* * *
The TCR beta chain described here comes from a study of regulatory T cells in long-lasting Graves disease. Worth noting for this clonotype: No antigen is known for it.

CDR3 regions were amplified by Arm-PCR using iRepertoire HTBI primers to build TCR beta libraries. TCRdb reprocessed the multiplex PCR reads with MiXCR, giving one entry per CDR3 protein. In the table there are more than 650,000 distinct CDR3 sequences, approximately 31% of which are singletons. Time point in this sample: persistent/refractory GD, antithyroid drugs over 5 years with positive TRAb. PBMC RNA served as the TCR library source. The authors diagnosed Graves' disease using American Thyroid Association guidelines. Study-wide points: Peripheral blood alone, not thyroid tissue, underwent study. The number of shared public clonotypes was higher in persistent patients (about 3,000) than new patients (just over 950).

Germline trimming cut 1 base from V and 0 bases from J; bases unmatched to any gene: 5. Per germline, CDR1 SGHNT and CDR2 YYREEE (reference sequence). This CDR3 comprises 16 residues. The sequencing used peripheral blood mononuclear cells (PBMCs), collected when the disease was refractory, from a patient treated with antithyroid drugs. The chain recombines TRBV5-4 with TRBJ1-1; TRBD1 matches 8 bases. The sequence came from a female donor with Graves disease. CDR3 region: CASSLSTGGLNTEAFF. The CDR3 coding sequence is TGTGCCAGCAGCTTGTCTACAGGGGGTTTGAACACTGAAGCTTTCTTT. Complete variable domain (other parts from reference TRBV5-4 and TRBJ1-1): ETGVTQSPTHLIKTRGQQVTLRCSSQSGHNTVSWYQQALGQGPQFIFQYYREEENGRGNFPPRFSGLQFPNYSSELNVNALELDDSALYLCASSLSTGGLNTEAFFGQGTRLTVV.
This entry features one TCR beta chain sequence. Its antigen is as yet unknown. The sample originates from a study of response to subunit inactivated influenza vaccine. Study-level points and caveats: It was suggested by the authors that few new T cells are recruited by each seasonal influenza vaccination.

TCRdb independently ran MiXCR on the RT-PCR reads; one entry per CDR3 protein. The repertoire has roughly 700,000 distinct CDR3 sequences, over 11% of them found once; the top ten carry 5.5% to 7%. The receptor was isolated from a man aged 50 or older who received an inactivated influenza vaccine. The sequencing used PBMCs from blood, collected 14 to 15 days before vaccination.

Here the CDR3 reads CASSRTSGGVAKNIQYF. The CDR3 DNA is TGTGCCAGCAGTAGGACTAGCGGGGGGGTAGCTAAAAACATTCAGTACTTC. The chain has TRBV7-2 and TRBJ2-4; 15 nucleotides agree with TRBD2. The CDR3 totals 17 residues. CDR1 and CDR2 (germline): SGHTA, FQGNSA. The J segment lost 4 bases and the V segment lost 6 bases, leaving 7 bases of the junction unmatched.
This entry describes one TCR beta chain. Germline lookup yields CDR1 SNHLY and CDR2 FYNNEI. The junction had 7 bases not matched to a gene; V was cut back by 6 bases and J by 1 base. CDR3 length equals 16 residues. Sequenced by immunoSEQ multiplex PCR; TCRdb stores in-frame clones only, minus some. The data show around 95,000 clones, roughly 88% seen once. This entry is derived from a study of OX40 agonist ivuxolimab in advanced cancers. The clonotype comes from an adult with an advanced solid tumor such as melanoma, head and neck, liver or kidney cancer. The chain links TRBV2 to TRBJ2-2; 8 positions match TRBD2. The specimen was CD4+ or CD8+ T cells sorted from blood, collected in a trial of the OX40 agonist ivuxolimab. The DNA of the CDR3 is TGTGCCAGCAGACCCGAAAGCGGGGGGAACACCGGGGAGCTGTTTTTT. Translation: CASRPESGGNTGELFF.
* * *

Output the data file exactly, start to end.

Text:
The TCR beta chain described here comes from a study of regulatory T cells in long-lasting Graves disease. Worth noting for this clonotype: No antigen is known for it.

CDR3 regions were amplified by Arm-PCR using iRepertoire HTBI primers to build TCR beta libraries. TCRdb reprocessed the multiplex PCR reads with MiXCR, giving one entry per CDR3 protein. In the table there are more than 650,000 distinct CDR3 sequences, approximately 31% of which are singletons. Time point in this sample: persistent/refractory GD, antithyroid drugs over 5 years with positive TRAb. PBMC RNA served as the TCR library source. The authors diagnosed Graves' disease using American Thyroid Association guidelines. Study-wide points: Peripheral blood alone, not thyroid tissue, underwent study. The number of shared public clonotypes was higher in persistent patients (about 3,000) than new patients (just over 950).

Germline trimming cut 1 base from V and 0 bases from J; bases unmatched to any gene: 5. Per germline, CDR1 SGHNT and CDR2 YYREEE (reference sequence). This CDR3 comprises 16 residues. The sequencing used peripheral blood mononuclear cells (PBMCs), collected when the disease was refractory, from a patient treated with antithyroid drugs. The chain recombines TRBV5-4 with TRBJ1-1; TRBD1 matches 8 bases. The sequence came from a female donor with Graves disease. CDR3 region: CASSLSTGGLNTEAFF. The CDR3 coding sequence is TGTGCCAGCAGCTTGTCTACAGGGGGTTTGAACACTGAAGCTTTCTTT. Complete variable domain (other parts from reference TRBV5-4 and TRBJ1-1): ETGVTQSPTHLIKTRGQQVTLRCSSQSGHNTVSWYQQALGQGPQFIFQYYREEENGRGNFPPRFSGLQFPNYSSELNVNALELDDSALYLCASSLSTGGLNTEAFFGQGTRLTVV.
This entry features one TCR beta chain sequence. Its antigen is as yet unknown. The sample originates from a study of response to subunit inactivated influenza vaccine. Study-level points and caveats: It was suggested by the authors that few new T cells are recruited by each seasonal influenza vaccination.

TCRdb independently ran MiXCR on the RT-PCR reads; one entry per CDR3 protein. The repertoire has roughly 700,000 distinct CDR3 sequences, over 11% of them found once; the top ten carry 5.5% to 7%. The receptor was isolated from a man aged 50 or older who received an inactivated influenza vaccine. The sequencing used PBMCs from blood, collected 14 to 15 days before vaccination.

Here the CDR3 reads CASSRTSGGVAKNIQYF. The CDR3 DNA is TGTGCCAGCAGTAGGACTAGCGGGGGGGTAGCTAAAAACATTCAGTACTTC. The chain has TRBV7-2 and TRBJ2-4; 15 nucleotides agree with TRBD2. The CDR3 totals 17 residues. CDR1 and CDR2 (germline): SGHTA, FQGNSA. The J segment lost 4 bases and the V segment lost 6 bases, leaving 7 bases of the junction unmatched.
This entry describes one TCR beta chain. Germline lookup yields CDR1 SNHLY and CDR2 FYNNEI. The junction had 7 bases not matched to a gene; V was cut back by 6 bases and J by 1 base. CDR3 length equals 16 residues. Sequenced by immunoSEQ multiplex PCR; TCRdb stores in-frame clones only, minus some. The data show around 95,000 clones, roughly 88% seen once. This entry is derived from a study of OX40 agonist ivuxolimab in advanced cancers. The clonotype comes from an adult with an advanced solid tumor such as melanoma, head and neck, liver or kidney cancer. The chain links TRBV2 to TRBJ2-2; 8 positions match TRBD2. The specimen was CD4+ or CD8+ T cells sorted from blood, collected in a trial of the OX40 agonist ivuxolimab. The DNA of the CDR3 is TGTGCCAGCAGACCCGAAAGCGGGGGGAACACCGGGGAGCTGTTTTTT. Translation: CASRPESGGNTGELFF.